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'The Power of the Dog' review: Western lets Cumberbatch show his teeth

Cumberbatch plays a rancher with a secret in the latest from writer-director Jane Campion.

Adam Graham
Detroit News Film Critic

Benedict Cumberbatch plays one mean son of a gun in "Power of the Dog," writer-director Jane Campion's gritty Western about machismo and bravado on the Montana plains in the 1920s. 

Cumberbatch plays Phil Burbank, a rough and tumble rancher who verbally abuses anyone within earshot. The root of his anger is what gives Campion's story its engine, and if its eventual reveal feels a bit obvious, Campion's handle on the story's setting — aided by cinematographer Ari Wegner's gorgeous landscapes and composer Jonny Greenwood's tense, lush score — helps power this dog along. 

Benedict Cumberbatch in "The Power of the Dog."

The cast is pretty stellar, too.

Along with Cumberbatch, there's Jesse Plemons, who plays Phil's brother George, whom Phil constantly derides as "Fatso"; Kirsten Dunst, Plemons' real life spouse, who plays George's haunted wife Rose; and Kodi Smit-McPhee — Nightcrawler in the recent "X-Men" installments — who plays Rose's effeminate son, Peter, whose arrival on the Burbank family ranch sends tensions, already palpable, soaring. 

It's 1925 and men are men, they get dusty and they rope cattle and they're damn proud of the stink they collect after a hard day's work. Nothing less than that top level of manliness is tolerated, which is what Phil was taught by his mentor Bronco Henry, and it's why Phil and his gang of hooligan ranch hands torment Peter, who speaks with a lisp and doesn't measure up to their vaunted level of macho.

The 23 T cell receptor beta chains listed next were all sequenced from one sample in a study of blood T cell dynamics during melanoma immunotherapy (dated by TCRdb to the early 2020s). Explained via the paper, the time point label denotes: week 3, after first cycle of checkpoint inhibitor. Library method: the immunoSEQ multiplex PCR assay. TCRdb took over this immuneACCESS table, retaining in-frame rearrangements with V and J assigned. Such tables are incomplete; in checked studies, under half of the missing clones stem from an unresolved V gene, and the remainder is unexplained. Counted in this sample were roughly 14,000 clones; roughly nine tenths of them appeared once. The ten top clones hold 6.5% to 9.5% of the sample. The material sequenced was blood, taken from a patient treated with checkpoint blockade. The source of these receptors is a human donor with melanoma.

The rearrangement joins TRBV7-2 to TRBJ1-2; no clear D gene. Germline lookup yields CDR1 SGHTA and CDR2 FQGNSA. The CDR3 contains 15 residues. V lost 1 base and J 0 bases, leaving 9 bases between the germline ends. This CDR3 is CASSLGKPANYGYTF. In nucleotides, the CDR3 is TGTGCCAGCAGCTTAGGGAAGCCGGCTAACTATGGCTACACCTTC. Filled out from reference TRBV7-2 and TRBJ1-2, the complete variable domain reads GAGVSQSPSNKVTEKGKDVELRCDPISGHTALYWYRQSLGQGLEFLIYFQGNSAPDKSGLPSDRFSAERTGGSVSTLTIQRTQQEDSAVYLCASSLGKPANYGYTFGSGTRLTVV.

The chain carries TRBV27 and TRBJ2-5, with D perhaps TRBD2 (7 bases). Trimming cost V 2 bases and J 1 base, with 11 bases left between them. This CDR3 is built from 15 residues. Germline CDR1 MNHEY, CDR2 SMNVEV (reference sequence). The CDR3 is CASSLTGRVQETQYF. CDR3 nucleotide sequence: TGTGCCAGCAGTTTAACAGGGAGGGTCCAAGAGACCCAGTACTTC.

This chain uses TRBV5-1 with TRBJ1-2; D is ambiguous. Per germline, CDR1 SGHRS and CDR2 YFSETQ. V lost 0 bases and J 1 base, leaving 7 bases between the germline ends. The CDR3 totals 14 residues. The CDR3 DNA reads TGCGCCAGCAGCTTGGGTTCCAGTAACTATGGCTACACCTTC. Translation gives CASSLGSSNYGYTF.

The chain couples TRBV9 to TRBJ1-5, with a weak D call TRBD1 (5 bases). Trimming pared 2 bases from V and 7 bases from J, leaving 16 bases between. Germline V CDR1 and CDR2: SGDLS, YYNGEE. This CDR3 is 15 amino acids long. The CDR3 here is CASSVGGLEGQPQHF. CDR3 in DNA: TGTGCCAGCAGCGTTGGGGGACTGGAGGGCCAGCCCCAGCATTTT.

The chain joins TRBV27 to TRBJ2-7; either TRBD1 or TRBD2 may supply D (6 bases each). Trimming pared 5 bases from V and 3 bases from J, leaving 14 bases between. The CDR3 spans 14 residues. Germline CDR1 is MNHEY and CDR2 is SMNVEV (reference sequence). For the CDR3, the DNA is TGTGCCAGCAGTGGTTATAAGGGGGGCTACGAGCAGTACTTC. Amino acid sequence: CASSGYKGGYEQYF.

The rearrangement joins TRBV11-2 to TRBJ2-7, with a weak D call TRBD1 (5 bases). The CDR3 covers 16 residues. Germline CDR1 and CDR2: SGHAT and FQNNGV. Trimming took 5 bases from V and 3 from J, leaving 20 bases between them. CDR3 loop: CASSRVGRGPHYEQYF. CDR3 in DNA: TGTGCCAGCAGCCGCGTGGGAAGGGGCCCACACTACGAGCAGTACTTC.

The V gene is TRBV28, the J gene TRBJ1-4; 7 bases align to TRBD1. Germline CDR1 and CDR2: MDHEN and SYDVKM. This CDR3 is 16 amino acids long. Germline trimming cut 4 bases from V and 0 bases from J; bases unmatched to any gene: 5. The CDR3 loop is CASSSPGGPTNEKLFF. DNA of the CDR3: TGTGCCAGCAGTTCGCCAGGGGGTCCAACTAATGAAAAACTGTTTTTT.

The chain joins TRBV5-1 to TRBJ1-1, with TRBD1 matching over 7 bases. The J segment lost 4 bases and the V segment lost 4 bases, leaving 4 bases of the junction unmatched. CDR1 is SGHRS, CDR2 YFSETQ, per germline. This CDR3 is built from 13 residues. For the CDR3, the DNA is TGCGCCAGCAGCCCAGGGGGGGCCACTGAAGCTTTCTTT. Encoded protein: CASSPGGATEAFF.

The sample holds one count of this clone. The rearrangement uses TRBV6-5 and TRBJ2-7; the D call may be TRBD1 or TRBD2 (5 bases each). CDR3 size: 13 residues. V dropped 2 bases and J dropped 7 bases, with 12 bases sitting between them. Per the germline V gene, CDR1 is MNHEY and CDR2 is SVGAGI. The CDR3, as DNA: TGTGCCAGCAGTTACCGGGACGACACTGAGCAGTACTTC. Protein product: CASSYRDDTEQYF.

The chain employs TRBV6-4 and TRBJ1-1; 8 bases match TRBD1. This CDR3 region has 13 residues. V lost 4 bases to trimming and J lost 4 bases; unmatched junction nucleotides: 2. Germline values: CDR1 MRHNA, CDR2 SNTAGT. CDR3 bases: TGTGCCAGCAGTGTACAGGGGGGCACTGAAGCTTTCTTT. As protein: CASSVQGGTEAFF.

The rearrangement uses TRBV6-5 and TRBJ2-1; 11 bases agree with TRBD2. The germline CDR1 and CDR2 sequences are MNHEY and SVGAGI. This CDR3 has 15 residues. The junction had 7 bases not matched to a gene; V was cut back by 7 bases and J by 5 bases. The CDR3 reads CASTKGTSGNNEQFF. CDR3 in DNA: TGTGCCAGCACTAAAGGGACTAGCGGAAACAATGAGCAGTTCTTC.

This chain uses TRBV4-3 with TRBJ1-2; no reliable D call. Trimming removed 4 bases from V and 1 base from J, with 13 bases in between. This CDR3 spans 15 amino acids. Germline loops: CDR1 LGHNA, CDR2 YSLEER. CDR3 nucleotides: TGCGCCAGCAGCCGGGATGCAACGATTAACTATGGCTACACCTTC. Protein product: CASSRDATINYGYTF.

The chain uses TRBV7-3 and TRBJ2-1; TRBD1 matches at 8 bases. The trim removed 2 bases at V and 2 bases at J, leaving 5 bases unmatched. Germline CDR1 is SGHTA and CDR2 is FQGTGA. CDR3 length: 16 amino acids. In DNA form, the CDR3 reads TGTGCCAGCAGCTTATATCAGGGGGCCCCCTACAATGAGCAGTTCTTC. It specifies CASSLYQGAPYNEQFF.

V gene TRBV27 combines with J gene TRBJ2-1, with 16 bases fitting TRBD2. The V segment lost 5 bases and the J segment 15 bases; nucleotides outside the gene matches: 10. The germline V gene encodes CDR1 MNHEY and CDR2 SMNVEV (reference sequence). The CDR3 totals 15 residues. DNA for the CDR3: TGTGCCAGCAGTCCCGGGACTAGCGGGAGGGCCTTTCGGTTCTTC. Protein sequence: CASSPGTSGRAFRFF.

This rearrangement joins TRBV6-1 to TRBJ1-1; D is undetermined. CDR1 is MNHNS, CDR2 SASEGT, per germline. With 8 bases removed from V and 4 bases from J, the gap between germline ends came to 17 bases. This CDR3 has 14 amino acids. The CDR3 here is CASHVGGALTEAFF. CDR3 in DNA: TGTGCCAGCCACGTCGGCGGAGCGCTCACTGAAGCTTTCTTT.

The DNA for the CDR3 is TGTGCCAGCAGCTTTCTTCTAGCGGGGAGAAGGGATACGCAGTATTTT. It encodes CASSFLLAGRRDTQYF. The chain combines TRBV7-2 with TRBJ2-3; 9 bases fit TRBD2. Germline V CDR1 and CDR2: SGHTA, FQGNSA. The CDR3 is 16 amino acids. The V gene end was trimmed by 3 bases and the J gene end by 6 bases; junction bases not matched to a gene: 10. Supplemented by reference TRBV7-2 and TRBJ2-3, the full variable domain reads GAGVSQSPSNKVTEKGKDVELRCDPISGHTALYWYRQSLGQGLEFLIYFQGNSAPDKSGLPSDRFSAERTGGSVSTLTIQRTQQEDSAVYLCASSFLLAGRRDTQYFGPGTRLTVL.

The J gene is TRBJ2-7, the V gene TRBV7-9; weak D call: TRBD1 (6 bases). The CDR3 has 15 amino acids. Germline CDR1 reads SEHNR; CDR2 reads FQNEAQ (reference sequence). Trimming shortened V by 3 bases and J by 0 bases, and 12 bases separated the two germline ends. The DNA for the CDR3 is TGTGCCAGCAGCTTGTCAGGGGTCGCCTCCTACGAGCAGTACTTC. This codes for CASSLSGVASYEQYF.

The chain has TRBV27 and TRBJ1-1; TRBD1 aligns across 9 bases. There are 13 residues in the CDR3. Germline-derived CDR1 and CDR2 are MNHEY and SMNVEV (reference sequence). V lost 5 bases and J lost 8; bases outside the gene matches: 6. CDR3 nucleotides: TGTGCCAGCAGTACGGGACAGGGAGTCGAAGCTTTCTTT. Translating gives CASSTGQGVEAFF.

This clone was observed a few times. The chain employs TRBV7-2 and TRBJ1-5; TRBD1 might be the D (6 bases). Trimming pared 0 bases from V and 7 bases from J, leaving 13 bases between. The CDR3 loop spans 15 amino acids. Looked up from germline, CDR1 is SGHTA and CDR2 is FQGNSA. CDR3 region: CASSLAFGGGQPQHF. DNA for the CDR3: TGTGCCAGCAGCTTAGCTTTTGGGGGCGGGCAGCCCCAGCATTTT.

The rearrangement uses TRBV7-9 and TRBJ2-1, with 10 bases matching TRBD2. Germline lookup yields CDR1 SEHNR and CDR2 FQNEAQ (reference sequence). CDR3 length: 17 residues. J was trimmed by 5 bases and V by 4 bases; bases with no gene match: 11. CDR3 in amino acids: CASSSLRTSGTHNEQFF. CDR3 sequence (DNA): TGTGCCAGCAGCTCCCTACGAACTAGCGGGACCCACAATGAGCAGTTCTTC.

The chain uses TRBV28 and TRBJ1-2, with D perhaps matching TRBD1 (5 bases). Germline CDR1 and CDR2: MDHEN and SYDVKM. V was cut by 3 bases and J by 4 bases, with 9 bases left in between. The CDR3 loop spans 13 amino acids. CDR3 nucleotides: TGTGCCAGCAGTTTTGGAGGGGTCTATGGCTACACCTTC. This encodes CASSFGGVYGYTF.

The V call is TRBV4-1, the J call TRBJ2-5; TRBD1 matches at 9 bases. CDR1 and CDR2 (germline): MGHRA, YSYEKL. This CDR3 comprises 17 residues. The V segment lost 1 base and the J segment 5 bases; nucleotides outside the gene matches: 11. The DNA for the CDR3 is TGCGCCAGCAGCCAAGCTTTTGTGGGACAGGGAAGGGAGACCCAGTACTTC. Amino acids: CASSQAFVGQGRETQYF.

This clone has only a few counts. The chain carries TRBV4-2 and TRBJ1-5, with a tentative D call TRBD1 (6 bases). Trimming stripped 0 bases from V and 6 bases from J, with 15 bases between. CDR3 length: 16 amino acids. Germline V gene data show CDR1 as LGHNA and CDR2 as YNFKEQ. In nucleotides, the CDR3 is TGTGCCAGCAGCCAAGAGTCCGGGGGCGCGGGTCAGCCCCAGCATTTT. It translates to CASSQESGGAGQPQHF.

Is Phil perhaps overcompensating for something, repressing something in his outwardly hateful behavior? It doesn't take a psych major to figure out something is going on beneath the surface.

"The Power of the Dog" — the title is borrowed from a Bible verse, and the story is based on Thomas Savage's 1967 novel — is tightly coiled, with an air of tension that is constantly threatening to boil over. Cumberbatch's Phil is a barking menace with an equally vicious bite, and he plays his role with aplomb. Plemons and Dunst also do fine work — Dunst continues to be a model for longing and sadness — and Smit-McPhee steps up in a big way, wrangling center stage when his character gets the better of Phil, learning his secret by catching him in what Phil thought was a private moment. From there, "The Power of the Dog" heads down a dark path of deception, with an ending that hits out of nowhere and leaves the viewer reeling. 

Campion, who hasn't directed a movie since 2009's "Bright Star" and who only comes around now with the frequency of a comet, is assured in her direction and carries the material over its sometimes bumpy terrain. But there's plenty to admire here, from the gorgeous Western photography (that's New Zealand standing in for the Old West) to Cumberbatch's ferocious performance. "Dog" is not without its faults, but its power is hard to deny. 

agraham@detroitnews.com

@grahamorama

'The Power of the Dog'

GRADE: B

Rated R: for brief sexual content/full nudity

Running time: 130 minutes

On Netflix